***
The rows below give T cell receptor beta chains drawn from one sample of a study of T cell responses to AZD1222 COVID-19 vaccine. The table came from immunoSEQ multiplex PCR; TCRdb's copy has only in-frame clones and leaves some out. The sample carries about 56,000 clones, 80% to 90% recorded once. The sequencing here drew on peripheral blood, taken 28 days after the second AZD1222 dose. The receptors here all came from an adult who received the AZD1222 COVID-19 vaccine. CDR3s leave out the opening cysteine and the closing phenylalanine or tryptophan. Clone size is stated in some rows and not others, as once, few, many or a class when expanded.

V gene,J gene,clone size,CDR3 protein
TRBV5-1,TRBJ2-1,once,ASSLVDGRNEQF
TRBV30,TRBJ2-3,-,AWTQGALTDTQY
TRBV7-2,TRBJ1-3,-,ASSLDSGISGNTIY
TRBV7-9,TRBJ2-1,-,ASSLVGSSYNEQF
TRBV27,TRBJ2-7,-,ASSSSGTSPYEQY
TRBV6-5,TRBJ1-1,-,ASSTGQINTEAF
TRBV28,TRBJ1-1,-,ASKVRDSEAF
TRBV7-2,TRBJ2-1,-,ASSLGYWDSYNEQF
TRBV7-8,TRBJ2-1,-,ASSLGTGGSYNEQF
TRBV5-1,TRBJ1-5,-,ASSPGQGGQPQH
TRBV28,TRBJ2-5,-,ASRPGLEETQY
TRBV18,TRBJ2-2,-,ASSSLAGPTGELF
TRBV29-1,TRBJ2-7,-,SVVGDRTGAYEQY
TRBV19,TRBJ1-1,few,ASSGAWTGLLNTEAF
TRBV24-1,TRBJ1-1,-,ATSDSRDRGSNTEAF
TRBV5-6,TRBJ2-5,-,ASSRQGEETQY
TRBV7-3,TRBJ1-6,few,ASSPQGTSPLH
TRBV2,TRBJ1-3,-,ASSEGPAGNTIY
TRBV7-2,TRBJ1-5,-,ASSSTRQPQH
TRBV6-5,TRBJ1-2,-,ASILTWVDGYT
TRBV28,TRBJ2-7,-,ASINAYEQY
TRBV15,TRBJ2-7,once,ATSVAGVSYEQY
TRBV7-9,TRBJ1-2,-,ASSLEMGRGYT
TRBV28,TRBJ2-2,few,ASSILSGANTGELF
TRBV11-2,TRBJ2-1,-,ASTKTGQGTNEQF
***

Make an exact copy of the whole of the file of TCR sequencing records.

The rows below give T cell receptor beta chains drawn from one sample of a study of T cell responses to AZD1222 COVID-19 vaccine. The table came from immunoSEQ multiplex PCR; TCRdb's copy has only in-frame clones and leaves some out. The sample carries about 56,000 clones, 80% to 90% recorded once. The sequencing here drew on peripheral blood, taken 28 days after the second AZD1222 dose. The receptors here all came from an adult who received the AZD1222 COVID-19 vaccine. CDR3s leave out the opening cysteine and the closing phenylalanine or tryptophan. Clone size is stated in some rows and not others, as once, few, many or a class when expanded.

V gene,J gene,clone size,CDR3 protein
TRBV5-1,TRBJ2-1,once,ASSLVDGRNEQF
TRBV30,TRBJ2-3,-,AWTQGALTDTQY
TRBV7-2,TRBJ1-3,-,ASSLDSGISGNTIY
TRBV7-9,TRBJ2-1,-,ASSLVGSSYNEQF
TRBV27,TRBJ2-7,-,ASSSSGTSPYEQY
TRBV6-5,TRBJ1-1,-,ASSTGQINTEAF
TRBV28,TRBJ1-1,-,ASKVRDSEAF
TRBV7-2,TRBJ2-1,-,ASSLGYWDSYNEQF
TRBV7-8,TRBJ2-1,-,ASSLGTGGSYNEQF
TRBV5-1,TRBJ1-5,-,ASSPGQGGQPQH
TRBV28,TRBJ2-5,-,ASRPGLEETQY
TRBV18,TRBJ2-2,-,ASSSLAGPTGELF
TRBV29-1,TRBJ2-7,-,SVVGDRTGAYEQY
TRBV19,TRBJ1-1,few,ASSGAWTGLLNTEAF
TRBV24-1,TRBJ1-1,-,ATSDSRDRGSNTEAF
TRBV5-6,TRBJ2-5,-,ASSRQGEETQY
TRBV7-3,TRBJ1-6,few,ASSPQGTSPLH
TRBV2,TRBJ1-3,-,ASSEGPAGNTIY
TRBV7-2,TRBJ1-5,-,ASSSTRQPQH
TRBV6-5,TRBJ1-2,-,ASILTWVDGYT
TRBV28,TRBJ2-7,-,ASINAYEQY
TRBV15,TRBJ2-7,once,ATSVAGVSYEQY
TRBV7-9,TRBJ1-2,-,ASSLEMGRGYT
TRBV28,TRBJ2-2,few,ASSILSGANTGELF
TRBV11-2,TRBJ2-1,-,ASTKTGQGTNEQF